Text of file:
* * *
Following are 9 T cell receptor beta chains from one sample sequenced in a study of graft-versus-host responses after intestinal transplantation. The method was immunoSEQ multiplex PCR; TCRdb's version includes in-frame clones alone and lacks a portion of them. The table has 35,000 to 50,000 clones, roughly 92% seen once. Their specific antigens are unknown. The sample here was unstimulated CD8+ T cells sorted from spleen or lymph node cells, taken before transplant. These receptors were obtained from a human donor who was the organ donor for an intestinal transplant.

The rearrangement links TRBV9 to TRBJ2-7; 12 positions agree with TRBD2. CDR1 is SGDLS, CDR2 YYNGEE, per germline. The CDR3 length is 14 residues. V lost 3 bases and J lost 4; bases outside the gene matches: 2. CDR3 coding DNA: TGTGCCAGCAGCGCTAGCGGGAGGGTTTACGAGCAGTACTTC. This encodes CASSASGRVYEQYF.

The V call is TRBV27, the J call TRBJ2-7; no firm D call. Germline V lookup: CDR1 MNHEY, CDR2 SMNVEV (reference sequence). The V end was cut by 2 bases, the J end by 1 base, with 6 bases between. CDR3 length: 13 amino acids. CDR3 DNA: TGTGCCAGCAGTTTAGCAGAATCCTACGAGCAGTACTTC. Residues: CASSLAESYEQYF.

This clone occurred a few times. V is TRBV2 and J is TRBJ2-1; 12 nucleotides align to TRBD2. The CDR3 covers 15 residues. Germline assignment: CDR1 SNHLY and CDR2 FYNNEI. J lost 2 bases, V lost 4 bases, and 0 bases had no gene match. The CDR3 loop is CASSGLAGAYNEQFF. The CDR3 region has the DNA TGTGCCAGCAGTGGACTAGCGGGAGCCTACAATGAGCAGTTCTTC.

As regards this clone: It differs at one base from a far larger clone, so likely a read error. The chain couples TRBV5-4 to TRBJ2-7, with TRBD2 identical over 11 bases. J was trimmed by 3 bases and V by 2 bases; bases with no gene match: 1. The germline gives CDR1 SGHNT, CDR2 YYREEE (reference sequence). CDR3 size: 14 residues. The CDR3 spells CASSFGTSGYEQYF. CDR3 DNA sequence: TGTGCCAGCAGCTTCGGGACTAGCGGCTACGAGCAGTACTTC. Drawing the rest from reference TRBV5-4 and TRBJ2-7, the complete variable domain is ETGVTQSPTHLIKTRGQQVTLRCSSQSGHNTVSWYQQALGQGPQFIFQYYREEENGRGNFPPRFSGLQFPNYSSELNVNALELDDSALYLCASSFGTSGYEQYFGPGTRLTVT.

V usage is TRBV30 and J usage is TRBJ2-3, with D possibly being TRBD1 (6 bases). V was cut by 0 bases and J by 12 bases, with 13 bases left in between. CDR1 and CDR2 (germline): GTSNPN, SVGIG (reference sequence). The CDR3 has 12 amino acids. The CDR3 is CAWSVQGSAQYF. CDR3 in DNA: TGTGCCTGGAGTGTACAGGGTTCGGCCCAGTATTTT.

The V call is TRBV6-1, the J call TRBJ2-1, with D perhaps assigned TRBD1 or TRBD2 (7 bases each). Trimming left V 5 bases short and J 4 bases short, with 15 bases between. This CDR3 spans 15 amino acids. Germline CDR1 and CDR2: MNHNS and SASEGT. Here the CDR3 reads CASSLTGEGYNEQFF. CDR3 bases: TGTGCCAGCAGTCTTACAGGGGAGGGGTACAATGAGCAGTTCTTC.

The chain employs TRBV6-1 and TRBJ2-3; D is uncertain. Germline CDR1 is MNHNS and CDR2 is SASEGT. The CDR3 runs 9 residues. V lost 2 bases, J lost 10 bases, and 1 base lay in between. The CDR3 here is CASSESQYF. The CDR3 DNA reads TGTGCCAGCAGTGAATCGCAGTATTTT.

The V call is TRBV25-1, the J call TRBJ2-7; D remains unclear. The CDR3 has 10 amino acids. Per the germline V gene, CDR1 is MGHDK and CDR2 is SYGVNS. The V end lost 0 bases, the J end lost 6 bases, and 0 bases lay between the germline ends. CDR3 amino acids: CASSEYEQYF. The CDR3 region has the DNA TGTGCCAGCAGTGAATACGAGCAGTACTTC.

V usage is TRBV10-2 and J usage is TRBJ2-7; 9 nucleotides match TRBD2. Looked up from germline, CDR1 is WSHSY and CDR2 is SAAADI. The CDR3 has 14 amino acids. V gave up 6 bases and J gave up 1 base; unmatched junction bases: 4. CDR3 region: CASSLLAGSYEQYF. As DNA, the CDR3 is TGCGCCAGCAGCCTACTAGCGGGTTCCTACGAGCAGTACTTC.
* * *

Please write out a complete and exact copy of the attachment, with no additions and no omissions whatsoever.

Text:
Following are 9 T cell receptor beta chains from one sample sequenced in a study of graft-versus-host responses after intestinal transplantation. The method was immunoSEQ multiplex PCR; TCRdb's version includes in-frame clones alone and lacks a portion of them. The table has 35,000 to 50,000 clones, roughly 92% seen once. Their specific antigens are unknown. The sample here was unstimulated CD8+ T cells sorted from spleen or lymph node cells, taken before transplant. These receptors were obtained from a human donor who was the organ donor for an intestinal transplant.

The rearrangement links TRBV9 to TRBJ2-7; 12 positions agree with TRBD2. CDR1 is SGDLS, CDR2 YYNGEE, per germline. The CDR3 length is 14 residues. V lost 3 bases and J lost 4; bases outside the gene matches: 2. CDR3 coding DNA: TGTGCCAGCAGCGCTAGCGGGAGGGTTTACGAGCAGTACTTC. This encodes CASSASGRVYEQYF.

The V call is TRBV27, the J call TRBJ2-7; no firm D call. Germline V lookup: CDR1 MNHEY, CDR2 SMNVEV (reference sequence). The V end was cut by 2 bases, the J end by 1 base, with 6 bases between. CDR3 length: 13 amino acids. CDR3 DNA: TGTGCCAGCAGTTTAGCAGAATCCTACGAGCAGTACTTC. Residues: CASSLAESYEQYF.

This clone occurred a few times. V is TRBV2 and J is TRBJ2-1; 12 nucleotides align to TRBD2. The CDR3 covers 15 residues. Germline assignment: CDR1 SNHLY and CDR2 FYNNEI. J lost 2 bases, V lost 4 bases, and 0 bases had no gene match. The CDR3 loop is CASSGLAGAYNEQFF. The CDR3 region has the DNA TGTGCCAGCAGTGGACTAGCGGGAGCCTACAATGAGCAGTTCTTC.

As regards this clone: It differs at one base from a far larger clone, so likely a read error. The chain couples TRBV5-4 to TRBJ2-7, with TRBD2 identical over 11 bases. J was trimmed by 3 bases and V by 2 bases; bases with no gene match: 1. The germline gives CDR1 SGHNT, CDR2 YYREEE (reference sequence). CDR3 size: 14 residues. The CDR3 spells CASSFGTSGYEQYF. CDR3 DNA sequence: TGTGCCAGCAGCTTCGGGACTAGCGGCTACGAGCAGTACTTC. Drawing the rest from reference TRBV5-4 and TRBJ2-7, the complete variable domain is ETGVTQSPTHLIKTRGQQVTLRCSSQSGHNTVSWYQQALGQGPQFIFQYYREEENGRGNFPPRFSGLQFPNYSSELNVNALELDDSALYLCASSFGTSGYEQYFGPGTRLTVT.

V usage is TRBV30 and J usage is TRBJ2-3, with D possibly being TRBD1 (6 bases). V was cut by 0 bases and J by 12 bases, with 13 bases left in between. CDR1 and CDR2 (germline): GTSNPN, SVGIG (reference sequence). The CDR3 has 12 amino acids. The CDR3 is CAWSVQGSAQYF. CDR3 in DNA: TGTGCCTGGAGTGTACAGGGTTCGGCCCAGTATTTT.

The V call is TRBV6-1, the J call TRBJ2-1, with D perhaps assigned TRBD1 or TRBD2 (7 bases each). Trimming left V 5 bases short and J 4 bases short, with 15 bases between. This CDR3 spans 15 amino acids. Germline CDR1 and CDR2: MNHNS and SASEGT. Here the CDR3 reads CASSLTGEGYNEQFF. CDR3 bases: TGTGCCAGCAGTCTTACAGGGGAGGGGTACAATGAGCAGTTCTTC.

The chain employs TRBV6-1 and TRBJ2-3; D is uncertain. Germline CDR1 is MNHNS and CDR2 is SASEGT. The CDR3 runs 9 residues. V lost 2 bases, J lost 10 bases, and 1 base lay in between. The CDR3 here is CASSESQYF. The CDR3 DNA reads TGTGCCAGCAGTGAATCGCAGTATTTT.

The V call is TRBV25-1, the J call TRBJ2-7; D remains unclear. The CDR3 has 10 amino acids. Per the germline V gene, CDR1 is MGHDK and CDR2 is SYGVNS. The V end lost 0 bases, the J end lost 6 bases, and 0 bases lay between the germline ends. CDR3 amino acids: CASSEYEQYF. The CDR3 region has the DNA TGTGCCAGCAGTGAATACGAGCAGTACTTC.

V usage is TRBV10-2 and J usage is TRBJ2-7; 9 nucleotides match TRBD2. Looked up from germline, CDR1 is WSHSY and CDR2 is SAAADI. The CDR3 has 14 amino acids. V gave up 6 bases and J gave up 1 base; unmatched junction bases: 4. CDR3 region: CASSLLAGSYEQYF. As DNA, the CDR3 is TGCGCCAGCAGCCTACTAGCGGGTTCCTACGAGCAGTACTTC.